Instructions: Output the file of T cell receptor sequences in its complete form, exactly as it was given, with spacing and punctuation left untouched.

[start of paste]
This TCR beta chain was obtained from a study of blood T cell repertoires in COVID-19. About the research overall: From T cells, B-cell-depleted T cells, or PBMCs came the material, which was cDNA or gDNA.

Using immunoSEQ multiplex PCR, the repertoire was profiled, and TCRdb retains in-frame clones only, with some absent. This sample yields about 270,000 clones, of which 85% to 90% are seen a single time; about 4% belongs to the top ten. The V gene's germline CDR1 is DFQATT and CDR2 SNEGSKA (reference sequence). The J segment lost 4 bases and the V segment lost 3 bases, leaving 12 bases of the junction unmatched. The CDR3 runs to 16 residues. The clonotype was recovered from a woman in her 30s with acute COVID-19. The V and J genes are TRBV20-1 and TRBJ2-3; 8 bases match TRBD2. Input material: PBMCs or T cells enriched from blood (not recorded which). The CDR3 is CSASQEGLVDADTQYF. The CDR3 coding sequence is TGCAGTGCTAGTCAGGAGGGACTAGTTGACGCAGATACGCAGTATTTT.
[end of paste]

This TCR beta chain was obtained from a study of blood T cell repertoires in COVID-19. About the research overall: From T cells, B-cell-depleted T cells, or PBMCs came the material, which was cDNA or gDNA.

Using immunoSEQ multiplex PCR, the repertoire was profiled, and TCRdb retains in-frame clones only, with some absent. This sample yields about 270,000 clones, of which 85% to 90% are seen a single time; about 4% belongs to the top ten. The V gene's germline CDR1 is DFQATT and CDR2 SNEGSKA (reference sequence). The J segment lost 4 bases and the V segment lost 3 bases, leaving 12 bases of the junction unmatched. The CDR3 runs to 16 residues. The clonotype was recovered from a woman in her 30s with acute COVID-19. The V and J genes are TRBV20-1 and TRBJ2-3; 8 bases match TRBD2. Input material: PBMCs or T cells enriched from blood (not recorded which). The CDR3 is CSASQEGLVDADTQYF. The CDR3 coding sequence is TGCAGTGCTAGTCAGGAGGGACTAGTTGACGCAGATACGCAGTATTTT.